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42 Degrees Sticky, Hot and over whelming. This is where it all began.


For the first time ever I'd travelled outside of the European border, into Asia on what was to be my second flight ever. Besides a short hall flight earlier that year; female, aged 14, exhausted at the thought of my first long distance expedition, ecstatic but ohm so nervous!
I was among thirty or so other school companions. Myself and one other of the youngest age whilst the others in the year above. We were all terribly young and naive. No idea what we would be faced with upon landing in Delhi, we braced ourselves and quiet rightly too.

We'd be fundraising hard for over eighteen months to make a grand total of £4500 each in order to embark on the 21 day Bull expedition with Bohunt School. Many others had previously flown and travelled widely with family or friends, but me not so much or not at least to somewhere like India. On departure of Delhi Airport, I was stunned at the dirt track 'streets', the families begging on the road side, people with no legs, cows being given right of way between the road traffic consisting of Tuk tuk's, cars, bikes, van's and three- wheelers all pilled with far too many passengers in, on or however they fitted onto the moving vehicle. But by a clear mile what remains in my memory to this date is the shear colour, creativeness and explosive chaos which Delhi has to offer...

We visited the 'Red Fort', the Old Fort and some of Delhi's other temples, markets and sites to see. After a short pit stop in Delhi we'd barely unpacked before it was time to move on.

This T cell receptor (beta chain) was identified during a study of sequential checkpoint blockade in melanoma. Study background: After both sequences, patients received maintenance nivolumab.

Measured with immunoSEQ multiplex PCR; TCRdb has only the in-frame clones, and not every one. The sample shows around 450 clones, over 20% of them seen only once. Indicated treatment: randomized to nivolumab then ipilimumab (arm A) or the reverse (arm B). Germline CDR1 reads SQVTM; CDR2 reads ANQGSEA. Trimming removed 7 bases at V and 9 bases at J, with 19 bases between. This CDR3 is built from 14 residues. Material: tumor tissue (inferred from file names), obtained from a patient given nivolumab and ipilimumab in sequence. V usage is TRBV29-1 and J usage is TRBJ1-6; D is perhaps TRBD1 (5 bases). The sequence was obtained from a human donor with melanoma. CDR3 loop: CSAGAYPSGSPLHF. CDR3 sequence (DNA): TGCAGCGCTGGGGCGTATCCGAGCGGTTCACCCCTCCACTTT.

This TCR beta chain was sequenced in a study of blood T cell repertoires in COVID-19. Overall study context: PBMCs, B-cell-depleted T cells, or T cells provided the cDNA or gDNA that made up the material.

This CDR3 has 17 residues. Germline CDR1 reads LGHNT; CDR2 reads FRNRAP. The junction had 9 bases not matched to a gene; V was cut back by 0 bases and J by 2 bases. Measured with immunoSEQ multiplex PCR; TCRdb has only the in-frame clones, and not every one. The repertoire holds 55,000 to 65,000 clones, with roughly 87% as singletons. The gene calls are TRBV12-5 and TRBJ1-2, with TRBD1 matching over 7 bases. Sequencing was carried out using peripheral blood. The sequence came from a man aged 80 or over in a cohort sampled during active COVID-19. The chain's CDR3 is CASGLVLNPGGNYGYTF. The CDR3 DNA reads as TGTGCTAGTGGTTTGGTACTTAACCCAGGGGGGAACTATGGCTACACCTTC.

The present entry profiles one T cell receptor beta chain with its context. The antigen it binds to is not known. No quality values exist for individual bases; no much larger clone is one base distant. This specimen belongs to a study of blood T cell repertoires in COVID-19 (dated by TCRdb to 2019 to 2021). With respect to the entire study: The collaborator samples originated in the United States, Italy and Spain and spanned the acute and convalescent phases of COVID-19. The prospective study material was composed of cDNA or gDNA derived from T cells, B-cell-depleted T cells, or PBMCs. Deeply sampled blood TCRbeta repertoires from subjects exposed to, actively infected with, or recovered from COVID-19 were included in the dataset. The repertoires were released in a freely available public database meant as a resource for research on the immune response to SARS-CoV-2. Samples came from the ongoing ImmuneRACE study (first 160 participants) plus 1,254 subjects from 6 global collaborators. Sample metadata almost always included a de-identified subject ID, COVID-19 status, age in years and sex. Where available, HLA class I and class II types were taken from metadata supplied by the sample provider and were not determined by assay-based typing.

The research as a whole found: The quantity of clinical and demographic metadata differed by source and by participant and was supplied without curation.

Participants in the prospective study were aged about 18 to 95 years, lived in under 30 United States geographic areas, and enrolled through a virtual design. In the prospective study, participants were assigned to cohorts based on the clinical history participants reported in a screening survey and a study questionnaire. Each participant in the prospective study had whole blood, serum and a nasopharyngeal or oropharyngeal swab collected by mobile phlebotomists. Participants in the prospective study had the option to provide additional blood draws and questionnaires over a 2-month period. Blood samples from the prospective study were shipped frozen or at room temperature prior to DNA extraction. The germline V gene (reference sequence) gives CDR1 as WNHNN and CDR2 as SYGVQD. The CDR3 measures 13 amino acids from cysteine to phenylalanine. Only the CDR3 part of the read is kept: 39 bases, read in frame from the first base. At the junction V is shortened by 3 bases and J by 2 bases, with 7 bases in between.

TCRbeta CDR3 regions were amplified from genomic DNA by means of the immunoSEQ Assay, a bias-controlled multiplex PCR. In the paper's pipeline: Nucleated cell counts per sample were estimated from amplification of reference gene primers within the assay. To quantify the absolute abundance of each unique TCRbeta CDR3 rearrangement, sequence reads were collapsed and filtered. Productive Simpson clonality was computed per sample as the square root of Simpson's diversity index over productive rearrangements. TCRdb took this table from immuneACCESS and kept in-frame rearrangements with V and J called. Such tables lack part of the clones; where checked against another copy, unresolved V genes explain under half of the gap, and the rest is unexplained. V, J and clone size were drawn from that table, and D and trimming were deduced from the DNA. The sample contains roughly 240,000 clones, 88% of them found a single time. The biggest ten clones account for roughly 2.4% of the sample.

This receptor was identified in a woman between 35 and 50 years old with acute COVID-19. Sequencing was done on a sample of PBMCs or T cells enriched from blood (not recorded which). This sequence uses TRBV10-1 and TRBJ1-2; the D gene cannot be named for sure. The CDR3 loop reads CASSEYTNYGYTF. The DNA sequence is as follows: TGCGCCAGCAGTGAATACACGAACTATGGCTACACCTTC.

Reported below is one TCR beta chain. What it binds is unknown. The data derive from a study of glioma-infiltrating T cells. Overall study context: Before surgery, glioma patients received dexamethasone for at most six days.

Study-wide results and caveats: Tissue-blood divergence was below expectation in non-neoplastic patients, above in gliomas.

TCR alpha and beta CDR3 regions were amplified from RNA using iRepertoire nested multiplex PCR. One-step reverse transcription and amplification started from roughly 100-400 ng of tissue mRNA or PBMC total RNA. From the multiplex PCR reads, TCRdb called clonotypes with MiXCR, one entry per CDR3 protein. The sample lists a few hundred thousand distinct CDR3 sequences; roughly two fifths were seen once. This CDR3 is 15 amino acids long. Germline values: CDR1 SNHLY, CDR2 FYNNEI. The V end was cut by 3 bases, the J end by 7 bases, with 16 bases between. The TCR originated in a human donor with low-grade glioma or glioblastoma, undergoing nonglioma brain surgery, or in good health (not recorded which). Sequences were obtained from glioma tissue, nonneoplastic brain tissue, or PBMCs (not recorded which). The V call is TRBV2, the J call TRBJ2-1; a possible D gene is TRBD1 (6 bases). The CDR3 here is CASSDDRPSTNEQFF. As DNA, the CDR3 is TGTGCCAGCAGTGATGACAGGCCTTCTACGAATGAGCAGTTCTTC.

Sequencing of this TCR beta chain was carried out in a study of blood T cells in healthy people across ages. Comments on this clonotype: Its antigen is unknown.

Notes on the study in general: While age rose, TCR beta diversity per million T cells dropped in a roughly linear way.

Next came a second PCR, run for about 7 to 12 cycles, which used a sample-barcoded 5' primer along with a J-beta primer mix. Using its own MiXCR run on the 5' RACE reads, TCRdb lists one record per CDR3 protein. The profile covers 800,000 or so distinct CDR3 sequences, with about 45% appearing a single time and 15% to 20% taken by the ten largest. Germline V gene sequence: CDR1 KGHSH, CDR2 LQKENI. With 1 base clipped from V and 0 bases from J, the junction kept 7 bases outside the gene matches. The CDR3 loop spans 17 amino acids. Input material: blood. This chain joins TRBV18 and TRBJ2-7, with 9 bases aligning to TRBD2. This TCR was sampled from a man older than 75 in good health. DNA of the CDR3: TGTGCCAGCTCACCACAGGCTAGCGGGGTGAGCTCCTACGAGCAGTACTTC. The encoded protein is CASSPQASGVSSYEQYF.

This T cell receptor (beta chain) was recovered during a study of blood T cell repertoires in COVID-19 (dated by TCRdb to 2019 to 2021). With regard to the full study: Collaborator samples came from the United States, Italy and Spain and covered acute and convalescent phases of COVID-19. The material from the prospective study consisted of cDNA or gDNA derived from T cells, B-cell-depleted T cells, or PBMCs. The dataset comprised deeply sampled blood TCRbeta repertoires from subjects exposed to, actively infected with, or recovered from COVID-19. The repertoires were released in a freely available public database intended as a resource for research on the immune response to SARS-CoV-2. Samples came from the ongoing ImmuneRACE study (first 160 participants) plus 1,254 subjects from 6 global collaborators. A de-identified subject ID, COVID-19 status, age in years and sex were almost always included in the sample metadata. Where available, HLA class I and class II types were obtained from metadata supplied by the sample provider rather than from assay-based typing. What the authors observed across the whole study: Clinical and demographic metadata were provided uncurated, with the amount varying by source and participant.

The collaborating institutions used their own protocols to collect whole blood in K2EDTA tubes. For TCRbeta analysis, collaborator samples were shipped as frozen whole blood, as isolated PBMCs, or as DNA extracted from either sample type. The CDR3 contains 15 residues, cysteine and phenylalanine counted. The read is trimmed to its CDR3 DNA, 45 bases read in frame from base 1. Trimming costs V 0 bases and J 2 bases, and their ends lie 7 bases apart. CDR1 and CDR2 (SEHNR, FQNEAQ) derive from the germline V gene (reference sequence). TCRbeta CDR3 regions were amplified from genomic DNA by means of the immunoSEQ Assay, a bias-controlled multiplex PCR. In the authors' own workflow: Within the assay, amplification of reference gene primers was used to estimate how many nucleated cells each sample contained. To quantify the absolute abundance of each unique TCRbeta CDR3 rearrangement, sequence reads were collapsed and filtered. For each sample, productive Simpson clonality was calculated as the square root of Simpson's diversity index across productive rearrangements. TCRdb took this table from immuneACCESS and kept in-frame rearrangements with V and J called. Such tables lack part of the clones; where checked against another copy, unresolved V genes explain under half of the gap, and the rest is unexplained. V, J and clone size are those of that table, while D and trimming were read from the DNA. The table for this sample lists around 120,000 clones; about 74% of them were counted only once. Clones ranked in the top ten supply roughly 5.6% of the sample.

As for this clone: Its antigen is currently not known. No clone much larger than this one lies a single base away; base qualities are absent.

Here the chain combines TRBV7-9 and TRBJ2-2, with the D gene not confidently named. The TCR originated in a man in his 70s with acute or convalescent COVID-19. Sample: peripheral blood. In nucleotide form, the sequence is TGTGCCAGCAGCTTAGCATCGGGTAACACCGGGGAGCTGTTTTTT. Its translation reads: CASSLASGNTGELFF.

Post eighteen hour dodge coach journey endurance we finally stepped foot on some Himalayan soil... (Well sort of!) We'd arrived in the foothills of the Himalayas, where we'd spend a few days acclimatising to an altitude of 2000 meters. We stayed in the Sunshine Inn. 
The colours, the taste and the beauty of Manoli was truly quiet something else! Leaving the mugginess and humidity of Delhi behind, the rolling hills of the Himalayas stood before us. Waking up in the mist, watching the clouds clear and unveiled the mountains range, so vast, so peaceful and fresh whilst the gorgeous town of Manoli sat quietly on the other side, a glowing green grasslands allowed them to flow effortlessly into one another. 
Here we had time to explore, prepare and relax before embarking on our trek in Spiti Valley.

On the 20th of July 2013 team Pavery set off to embark the 8 hours of travelling in a rickety Indian jeep over the torturous and rather hairy Rohtang- Pass! 
Following an uncertain and uncomfortable night’s sleep we woke early and began our journey, a personal challenge both mentally and physically for most of us. It was time to discover things about ourselves that we'd not been faced with before. 
A group of teenagers working towards a summit of 4500 metres in the Spiti valley, strolling passed glaciers, a team of thirteen, twenty mules, two guides and two team leaders, one of Bohunt's finest and one of Bull expeditions greatest! This was it, this was our true test of endurance and for me it was the experience which built me! 

Trekking - Base camp to Summit!
It took us 28 hours to reach our summit of 4700 metres over the course of 4 hard, long days! 

Whilst trekking across the Spiti Valley, it became apparent to me what kind of person I wanted to be. I'd heard people say to me 'You'll find yourself in the mountains', but I never really believed in that sort of thing. Until that moment.
The crisp, fresh air which hits you in the face as you peeled open the tent door in the morning, watching the sunrise over the valleys and literally seeing the mountains wake up in the morning right in front of your eyes is quite something! Feeling the blazing heat as the valley warms to the morning sun until it peaks at a sweltering temperature by midday, scrambling over the lose rocks until you finally get high enough that the beauty of this world just slaps you in the face. I thought to myself this is who I want to be! This is the moment I have worked so hard for over the past eighteen months, the moments which I never thought I'd see myself doing or even see myself being anywhere near to where I was standing in this moment.